Nakoso beach on July 16, the day it re-opened. (Screen grab from the video below. )
Before the Fukushima catastrophe, the area’s 17 beaches were very popular with tourists, in particular surfers. Now, a year after the nuclear disaster, the authorities have decided to re-open one of these beaches to the public. Our Observer, who serves as a volunteer cleaning up Fukushima’s beaches, says the next challenge is to convince vacationers to come back.
The newly re-opened beach
is located in the town of Ikawi, 65 kilometres south of the Fukushima Daiichi nuclear plant, which was badly damaged by an earthquake in March 2011. The authorities have declared that the water in this area is now safe, as it contains less than one Becquerel of radioactive matter per litre. This convinced over a thousand people to get in the water on the beach’s re-opening day, July 16. And for those who still need a bit more reassuring, the beach’s radioactivity levels are measured twice daily.
Nakoso beach seen from above.
A study carried out by France’s Radioprotection and Nuclear Safety Institute in March 2012 also concludes that radiation levels have drastically fallen over the past year, yet warns that it still poses some risks. The study explains that nuclear radiation, even at low doses, can become dangerous if it builds up over time; for example, the radiation could contaminate certain foods including fruits, milk, mushrooms, wild game, and fish.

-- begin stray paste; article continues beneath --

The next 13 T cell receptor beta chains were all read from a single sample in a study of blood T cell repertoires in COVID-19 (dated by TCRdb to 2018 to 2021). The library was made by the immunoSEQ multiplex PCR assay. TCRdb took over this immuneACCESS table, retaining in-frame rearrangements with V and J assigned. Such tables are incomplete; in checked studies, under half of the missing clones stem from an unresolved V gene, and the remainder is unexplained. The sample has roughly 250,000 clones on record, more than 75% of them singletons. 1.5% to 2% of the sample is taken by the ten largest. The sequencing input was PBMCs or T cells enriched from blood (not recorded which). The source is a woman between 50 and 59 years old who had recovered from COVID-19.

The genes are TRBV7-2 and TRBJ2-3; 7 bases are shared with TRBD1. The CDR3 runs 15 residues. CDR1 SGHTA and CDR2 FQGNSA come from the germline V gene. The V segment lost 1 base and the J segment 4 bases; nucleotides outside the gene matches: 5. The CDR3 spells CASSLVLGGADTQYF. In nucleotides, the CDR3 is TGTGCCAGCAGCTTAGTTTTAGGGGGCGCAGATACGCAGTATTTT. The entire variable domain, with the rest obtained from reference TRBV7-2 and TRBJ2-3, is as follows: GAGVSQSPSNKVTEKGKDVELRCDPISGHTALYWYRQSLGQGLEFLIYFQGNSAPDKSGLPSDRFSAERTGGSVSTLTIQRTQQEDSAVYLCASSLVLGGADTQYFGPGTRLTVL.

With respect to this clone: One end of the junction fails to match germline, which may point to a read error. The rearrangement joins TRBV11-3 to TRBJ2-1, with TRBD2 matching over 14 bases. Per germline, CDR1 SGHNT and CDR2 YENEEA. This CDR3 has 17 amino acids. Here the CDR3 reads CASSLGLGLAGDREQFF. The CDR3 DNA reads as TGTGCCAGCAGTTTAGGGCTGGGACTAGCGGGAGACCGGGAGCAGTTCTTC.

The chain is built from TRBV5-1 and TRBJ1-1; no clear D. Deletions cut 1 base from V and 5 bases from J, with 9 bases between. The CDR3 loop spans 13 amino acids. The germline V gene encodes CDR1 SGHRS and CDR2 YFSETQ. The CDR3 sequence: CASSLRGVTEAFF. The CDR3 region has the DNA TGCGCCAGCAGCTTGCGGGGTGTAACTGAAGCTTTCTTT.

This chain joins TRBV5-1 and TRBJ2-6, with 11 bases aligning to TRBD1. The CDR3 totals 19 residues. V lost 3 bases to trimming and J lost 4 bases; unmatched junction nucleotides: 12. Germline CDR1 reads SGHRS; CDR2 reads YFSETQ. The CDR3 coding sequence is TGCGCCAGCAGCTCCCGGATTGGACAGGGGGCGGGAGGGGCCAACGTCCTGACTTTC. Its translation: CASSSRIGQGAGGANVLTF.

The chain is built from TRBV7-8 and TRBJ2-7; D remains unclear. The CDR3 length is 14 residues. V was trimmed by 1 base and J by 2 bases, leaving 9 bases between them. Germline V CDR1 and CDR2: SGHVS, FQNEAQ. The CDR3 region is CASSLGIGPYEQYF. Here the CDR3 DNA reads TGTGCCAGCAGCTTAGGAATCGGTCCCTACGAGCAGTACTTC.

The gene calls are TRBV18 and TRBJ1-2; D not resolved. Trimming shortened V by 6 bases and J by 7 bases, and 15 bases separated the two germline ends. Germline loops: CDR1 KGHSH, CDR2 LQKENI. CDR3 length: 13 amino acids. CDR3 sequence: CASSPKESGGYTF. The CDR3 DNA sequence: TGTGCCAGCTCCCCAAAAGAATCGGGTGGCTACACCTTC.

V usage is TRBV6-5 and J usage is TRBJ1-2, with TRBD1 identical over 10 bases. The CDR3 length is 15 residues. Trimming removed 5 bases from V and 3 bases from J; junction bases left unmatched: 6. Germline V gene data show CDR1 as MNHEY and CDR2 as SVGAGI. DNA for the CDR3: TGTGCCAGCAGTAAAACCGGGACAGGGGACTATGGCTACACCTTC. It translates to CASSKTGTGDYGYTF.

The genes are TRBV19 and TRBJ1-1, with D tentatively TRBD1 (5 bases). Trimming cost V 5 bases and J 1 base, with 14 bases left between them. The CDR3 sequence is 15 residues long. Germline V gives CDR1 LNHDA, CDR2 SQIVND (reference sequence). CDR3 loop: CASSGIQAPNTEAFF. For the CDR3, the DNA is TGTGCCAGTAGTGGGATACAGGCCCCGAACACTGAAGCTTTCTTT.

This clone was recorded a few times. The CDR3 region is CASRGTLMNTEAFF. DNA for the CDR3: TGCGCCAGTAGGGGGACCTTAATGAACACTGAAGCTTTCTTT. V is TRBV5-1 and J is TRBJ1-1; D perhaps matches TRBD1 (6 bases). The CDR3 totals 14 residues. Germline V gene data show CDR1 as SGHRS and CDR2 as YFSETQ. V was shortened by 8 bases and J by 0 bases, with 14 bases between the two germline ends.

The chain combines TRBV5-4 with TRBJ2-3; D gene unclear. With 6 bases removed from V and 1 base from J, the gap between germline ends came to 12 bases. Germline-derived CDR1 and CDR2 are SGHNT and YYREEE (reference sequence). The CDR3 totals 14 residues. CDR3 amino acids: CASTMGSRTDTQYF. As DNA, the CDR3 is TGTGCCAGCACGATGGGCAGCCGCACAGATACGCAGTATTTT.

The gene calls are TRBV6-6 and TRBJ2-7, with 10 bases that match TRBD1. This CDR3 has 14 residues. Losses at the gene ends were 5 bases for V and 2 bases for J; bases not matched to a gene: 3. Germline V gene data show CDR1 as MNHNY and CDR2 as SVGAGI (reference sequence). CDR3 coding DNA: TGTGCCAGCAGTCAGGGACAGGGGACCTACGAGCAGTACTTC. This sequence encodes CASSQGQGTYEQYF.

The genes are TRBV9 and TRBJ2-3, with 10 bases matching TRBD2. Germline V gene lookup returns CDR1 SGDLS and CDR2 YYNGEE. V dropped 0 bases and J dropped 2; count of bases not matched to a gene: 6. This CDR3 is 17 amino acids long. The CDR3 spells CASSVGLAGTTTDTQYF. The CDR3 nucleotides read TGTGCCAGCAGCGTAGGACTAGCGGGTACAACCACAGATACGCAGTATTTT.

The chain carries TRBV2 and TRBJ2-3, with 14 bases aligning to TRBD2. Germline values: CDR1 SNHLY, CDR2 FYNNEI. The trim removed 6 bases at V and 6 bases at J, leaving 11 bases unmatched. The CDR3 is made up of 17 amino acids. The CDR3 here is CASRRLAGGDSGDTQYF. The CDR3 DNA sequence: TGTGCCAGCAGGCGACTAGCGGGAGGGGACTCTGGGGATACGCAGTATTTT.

The Fukushima disaster, which was set off by an earthquake that registered 9 on the Richter scale, was the world’s worst nuclear accident since Chernobyl in 1986. The damaged nuclear plant let out large amounts of radioactive particles into the region’s air, water and soil, forcing tens of thousands of people living within a 20-kilometre radius to evacuate.